Iran is on a technological roll this week. First a scientist announced that he’d invented a time machine (never mind that it was more like a 12-year-old girl’s paper fortune teller). Now comes the news that the country is working on its very own “Islamic Google Earth.” It’ll be called Basir, Farsi for “spectator,” and it’s scheduled to debut in four months.
And no, it’s definitely not just a sticker on a piece of glass, either. That would be silly.
Tsk, tsk: Doesn’t anyone have any respect for basic science fictional concepts any more? The Telegraph reports that a scientist in Iran has registered something he calls ”The Aryayek Time Traveling Machine.” But before everyone gets super psyched about watching Thomas Jefferson write the Declaration of Independence, the description of the device suggests it’s been woefully misnamed.
Google Chairman Eric Schmidt urged North Korean leaders to open Internet access to its citizens, or doom them to a state of virtual isolation. Which, if we understand Mr. Schmidt correctly, he thinks will be far more insidious than the actual isolation North Koreans are currently experiencing. [AP]
North Korea’s official Twitter account only follows three, and only three, other accounts. One belongs to Jimmy Dushku, a 25-year-old investor who’s been to almost 60 Coldplay concerts and counts The Fast and the Furious as his favorite movie. What? [Mother Jones]
They’re not saying how they know, exactly, but U.S. officials are convinced that the cyberattacks on the consumer-facing websites of American banks are the work of the Iranian government. [NYT]
Soon you will buy prepaid iPhones at Walmart. Sounds like another season of The Wire is in order. [PRNewswire]
Not to put a timetable on anything, but Digg figures its content discovery app is about one percent done. Which is as fine a time as any to talk about monetization. [Digg]
Analysis of the DDoS tools used in cyber attacks on American banks by religiously-motivated hackers Izz ad-Din al-Qassam Cyber Fighters indicates a “well-funded” effort, according to security experts.
As reported by CSO Online, analysts at security firm Prolexic Technologies were able to identify the DDoS toolkit “itsoknoproblembro” as the software behind attacks against Bank of America, Chase Bank, Wells Fargo and PNC.
It may have a hilarious name, but “itsoknoproblembro” is serious business:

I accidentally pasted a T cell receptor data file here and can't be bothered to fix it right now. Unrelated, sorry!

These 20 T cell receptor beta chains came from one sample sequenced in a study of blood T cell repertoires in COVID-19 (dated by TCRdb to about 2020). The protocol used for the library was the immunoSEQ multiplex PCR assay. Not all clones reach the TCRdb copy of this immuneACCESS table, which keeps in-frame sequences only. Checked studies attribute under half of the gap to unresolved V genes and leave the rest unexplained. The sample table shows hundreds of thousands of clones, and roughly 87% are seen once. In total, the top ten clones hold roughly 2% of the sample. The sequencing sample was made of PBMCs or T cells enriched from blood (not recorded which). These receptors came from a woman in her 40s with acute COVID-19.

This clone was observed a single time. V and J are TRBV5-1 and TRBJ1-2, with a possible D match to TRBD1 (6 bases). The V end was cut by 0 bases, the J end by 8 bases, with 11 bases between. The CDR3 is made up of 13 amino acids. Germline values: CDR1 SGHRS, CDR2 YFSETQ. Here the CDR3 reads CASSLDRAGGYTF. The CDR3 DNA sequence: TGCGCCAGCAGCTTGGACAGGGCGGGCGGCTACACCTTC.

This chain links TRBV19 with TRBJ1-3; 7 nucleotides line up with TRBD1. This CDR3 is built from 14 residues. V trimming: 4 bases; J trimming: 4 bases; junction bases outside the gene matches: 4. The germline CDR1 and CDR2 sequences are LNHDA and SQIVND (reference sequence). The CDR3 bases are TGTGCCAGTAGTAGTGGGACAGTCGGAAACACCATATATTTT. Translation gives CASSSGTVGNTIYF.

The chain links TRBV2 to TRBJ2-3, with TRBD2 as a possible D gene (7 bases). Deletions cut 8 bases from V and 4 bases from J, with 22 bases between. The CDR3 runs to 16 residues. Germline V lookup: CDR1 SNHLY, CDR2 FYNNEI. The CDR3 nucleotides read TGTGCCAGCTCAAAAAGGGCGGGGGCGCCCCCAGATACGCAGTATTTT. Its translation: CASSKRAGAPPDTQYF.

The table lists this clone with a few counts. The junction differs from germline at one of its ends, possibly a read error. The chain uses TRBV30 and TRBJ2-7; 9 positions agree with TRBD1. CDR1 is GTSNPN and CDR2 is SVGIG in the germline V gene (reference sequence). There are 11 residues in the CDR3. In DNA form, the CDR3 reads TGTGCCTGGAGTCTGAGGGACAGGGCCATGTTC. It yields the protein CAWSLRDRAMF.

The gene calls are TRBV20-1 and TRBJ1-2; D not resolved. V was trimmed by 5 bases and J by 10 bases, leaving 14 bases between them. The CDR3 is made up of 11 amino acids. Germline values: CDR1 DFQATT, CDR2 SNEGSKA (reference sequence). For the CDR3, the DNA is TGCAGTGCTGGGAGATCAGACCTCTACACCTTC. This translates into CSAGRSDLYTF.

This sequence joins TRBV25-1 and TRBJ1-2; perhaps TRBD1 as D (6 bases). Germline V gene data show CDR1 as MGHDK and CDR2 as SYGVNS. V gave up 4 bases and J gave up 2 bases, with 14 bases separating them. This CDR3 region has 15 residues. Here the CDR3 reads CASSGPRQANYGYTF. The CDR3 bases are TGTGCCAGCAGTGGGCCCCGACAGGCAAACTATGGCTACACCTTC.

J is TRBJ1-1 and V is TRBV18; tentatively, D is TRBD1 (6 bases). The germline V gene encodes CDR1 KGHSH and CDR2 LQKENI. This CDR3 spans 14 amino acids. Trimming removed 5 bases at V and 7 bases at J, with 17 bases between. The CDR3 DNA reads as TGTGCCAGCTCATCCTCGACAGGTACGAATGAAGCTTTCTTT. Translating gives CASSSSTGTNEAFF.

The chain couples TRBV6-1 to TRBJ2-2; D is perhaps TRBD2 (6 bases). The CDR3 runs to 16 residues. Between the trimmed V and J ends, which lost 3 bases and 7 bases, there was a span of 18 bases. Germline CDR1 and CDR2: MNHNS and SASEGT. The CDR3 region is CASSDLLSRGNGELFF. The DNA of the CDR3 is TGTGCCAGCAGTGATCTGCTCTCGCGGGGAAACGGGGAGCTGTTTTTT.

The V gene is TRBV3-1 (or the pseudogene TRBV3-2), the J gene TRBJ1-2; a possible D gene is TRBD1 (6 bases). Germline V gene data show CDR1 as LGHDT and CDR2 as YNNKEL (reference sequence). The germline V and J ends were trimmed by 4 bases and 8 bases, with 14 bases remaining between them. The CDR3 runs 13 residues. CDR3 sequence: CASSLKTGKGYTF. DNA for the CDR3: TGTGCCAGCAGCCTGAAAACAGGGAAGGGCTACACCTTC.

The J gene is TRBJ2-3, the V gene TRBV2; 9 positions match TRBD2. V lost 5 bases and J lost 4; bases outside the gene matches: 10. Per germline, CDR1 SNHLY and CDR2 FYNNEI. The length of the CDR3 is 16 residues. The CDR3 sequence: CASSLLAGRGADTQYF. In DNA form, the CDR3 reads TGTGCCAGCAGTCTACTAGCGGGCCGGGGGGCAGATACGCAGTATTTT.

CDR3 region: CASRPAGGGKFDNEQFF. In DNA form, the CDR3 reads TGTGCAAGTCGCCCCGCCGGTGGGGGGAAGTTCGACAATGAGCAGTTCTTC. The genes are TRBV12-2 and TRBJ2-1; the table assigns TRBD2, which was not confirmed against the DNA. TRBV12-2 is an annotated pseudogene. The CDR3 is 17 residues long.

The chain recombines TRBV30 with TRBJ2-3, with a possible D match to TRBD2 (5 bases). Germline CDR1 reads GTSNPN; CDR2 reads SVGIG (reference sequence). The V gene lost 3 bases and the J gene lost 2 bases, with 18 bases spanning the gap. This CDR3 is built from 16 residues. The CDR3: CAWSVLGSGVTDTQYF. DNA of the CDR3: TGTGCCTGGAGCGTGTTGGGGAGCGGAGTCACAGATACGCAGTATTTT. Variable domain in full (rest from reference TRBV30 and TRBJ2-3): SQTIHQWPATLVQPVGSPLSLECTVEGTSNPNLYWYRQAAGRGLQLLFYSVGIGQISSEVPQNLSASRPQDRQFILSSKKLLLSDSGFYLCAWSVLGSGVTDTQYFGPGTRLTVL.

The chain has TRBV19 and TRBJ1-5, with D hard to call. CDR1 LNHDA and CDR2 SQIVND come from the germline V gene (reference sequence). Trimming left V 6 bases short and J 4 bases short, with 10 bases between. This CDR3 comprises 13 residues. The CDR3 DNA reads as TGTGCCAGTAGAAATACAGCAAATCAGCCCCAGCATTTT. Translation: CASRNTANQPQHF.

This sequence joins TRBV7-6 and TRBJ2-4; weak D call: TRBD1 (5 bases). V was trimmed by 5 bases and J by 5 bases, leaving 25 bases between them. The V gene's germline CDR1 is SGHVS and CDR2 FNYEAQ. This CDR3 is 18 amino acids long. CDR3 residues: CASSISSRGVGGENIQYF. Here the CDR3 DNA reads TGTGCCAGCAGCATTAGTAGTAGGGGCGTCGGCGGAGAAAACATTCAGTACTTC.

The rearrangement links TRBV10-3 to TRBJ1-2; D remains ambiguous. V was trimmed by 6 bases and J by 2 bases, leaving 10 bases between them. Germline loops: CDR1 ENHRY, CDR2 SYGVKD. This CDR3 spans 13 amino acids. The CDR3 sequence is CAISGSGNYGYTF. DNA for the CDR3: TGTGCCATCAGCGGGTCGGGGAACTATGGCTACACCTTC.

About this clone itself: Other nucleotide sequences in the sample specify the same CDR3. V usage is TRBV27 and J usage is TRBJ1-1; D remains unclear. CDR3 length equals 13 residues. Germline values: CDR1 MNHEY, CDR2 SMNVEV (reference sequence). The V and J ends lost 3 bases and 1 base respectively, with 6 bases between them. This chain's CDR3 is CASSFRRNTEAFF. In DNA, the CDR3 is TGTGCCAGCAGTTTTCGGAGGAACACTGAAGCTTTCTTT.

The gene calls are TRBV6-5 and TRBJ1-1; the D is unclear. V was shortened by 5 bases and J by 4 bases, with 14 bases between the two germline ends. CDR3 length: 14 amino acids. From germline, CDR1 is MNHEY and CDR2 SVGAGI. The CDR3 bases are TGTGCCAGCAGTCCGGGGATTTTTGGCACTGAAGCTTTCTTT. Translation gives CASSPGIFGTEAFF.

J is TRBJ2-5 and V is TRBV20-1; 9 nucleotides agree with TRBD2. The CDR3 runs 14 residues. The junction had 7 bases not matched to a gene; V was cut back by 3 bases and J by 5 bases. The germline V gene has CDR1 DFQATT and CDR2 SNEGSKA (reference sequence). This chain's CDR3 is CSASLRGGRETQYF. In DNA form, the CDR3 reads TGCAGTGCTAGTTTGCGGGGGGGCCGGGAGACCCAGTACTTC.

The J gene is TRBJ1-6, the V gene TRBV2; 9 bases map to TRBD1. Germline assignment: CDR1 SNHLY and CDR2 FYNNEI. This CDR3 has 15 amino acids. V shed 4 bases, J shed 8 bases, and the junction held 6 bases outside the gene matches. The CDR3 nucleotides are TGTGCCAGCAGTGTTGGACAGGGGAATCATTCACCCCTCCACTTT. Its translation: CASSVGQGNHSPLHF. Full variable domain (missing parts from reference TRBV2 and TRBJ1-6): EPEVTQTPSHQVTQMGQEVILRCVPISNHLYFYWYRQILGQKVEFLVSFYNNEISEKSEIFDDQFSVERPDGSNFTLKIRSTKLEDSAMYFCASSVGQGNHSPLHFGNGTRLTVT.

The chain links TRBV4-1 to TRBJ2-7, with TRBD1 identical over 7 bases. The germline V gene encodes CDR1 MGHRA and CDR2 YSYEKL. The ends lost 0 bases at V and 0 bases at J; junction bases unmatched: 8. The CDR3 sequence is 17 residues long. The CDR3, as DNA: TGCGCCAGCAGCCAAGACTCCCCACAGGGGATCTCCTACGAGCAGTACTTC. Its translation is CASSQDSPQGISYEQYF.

Hack Hack Hack Hack It Apart
Cyber attackers who went after Chase and Bank of America with Directed Denial of Service (DDoS) attacks on the banks’ websites may have been working for Iran.
A report from the Washington Post cites several officials who have made this claim, including Senator Joseph Lieberman, the chair of the Homeland Security and Governmental Affairs Committee.
The Post reports that in an interview with C-SPAN, Sen. Lieberman disputed the idea the attackers were independent hacktivists outraged by a controversial anti-Muslim film:
Looks like the Iranian nuclear facility at Natanz is, at the very least, 0 for 2 against cyber attacks. First came Stuxnet, which wreaked havoc with the equipment used to purify uranium. And now–at least, if a recent report (via VentureBeat) is true–they are dealing with a malware infestation involving sudden, late-night AC/DC.
F-Secure chief research officer Mikko Hypponen received the following email from someone who claimed to be an Iranian nuclear scientist:
When Hackers Attack
Remember last summer, when all anyone could talk about was hacktivists? For a while there, we were living in a William Gibson novel, with hackers wreaking havoc and corporate types running scared. Well, so far, this June is shaping up a little differently, with a wave of state-sponsored attacks straight Read More
Flame I'm Gonna Live Forever
It’s going to be even harder for President Obama to distance himself from Stuxnet now. As Reuters reports, Kaspersky Lab, a leading computer security firm in Moscow, has discovered that portions of code in the newer Flame virus are “nearly identical” to code in Stuxnet, the cyber weapon reportedly used by the United States and Israel to disrupt Iran’s nuclear initiatives.
This new discovery is likely to fuel theories from security experts that Stuxnet was part of an American-led cyber program “that is still active in the Middle East and perhaps other parts of the world,” says Reuters. Not the best way to win those hearts and minds!
Gather ’round, readers, it’s Friday and that means it’s time for a cyberwar spy thriller, courtesy of the New York Times. The paper of record has an excerpt of a new book that offers a thorough history of the top-secret origins of the Stuxnet worm, and it is a corker.
So: Stuxnet, rather than a lone experiment, is actually part of a larger program designed to put a stop to Iran’s nuclear work. Dubbed “Olympic Games,” work began under George W. Bush and continued under Barack Obama, in partnership with Israel. President Obama not only signed off on the program, but ramped it up. It wasn’t supposed to escape Iran’s nuclear facilities at Natanz, but escape it did, apparently as the result of some “programming error.”
We’ve seen enough a) virus-infected laptops and b) zombie movies that we could’ve told the president that would happen.
You guys, didn’t anyone tell Iran we’re not doing Internet April Fools Day anymore? Apparently not, because a fake interview with the country’s communications minister has everyone convinced they’re straight-up banning the internet.
An International Business Times piece is currently racing around the internet, giving everyone the impression that Iran is Read More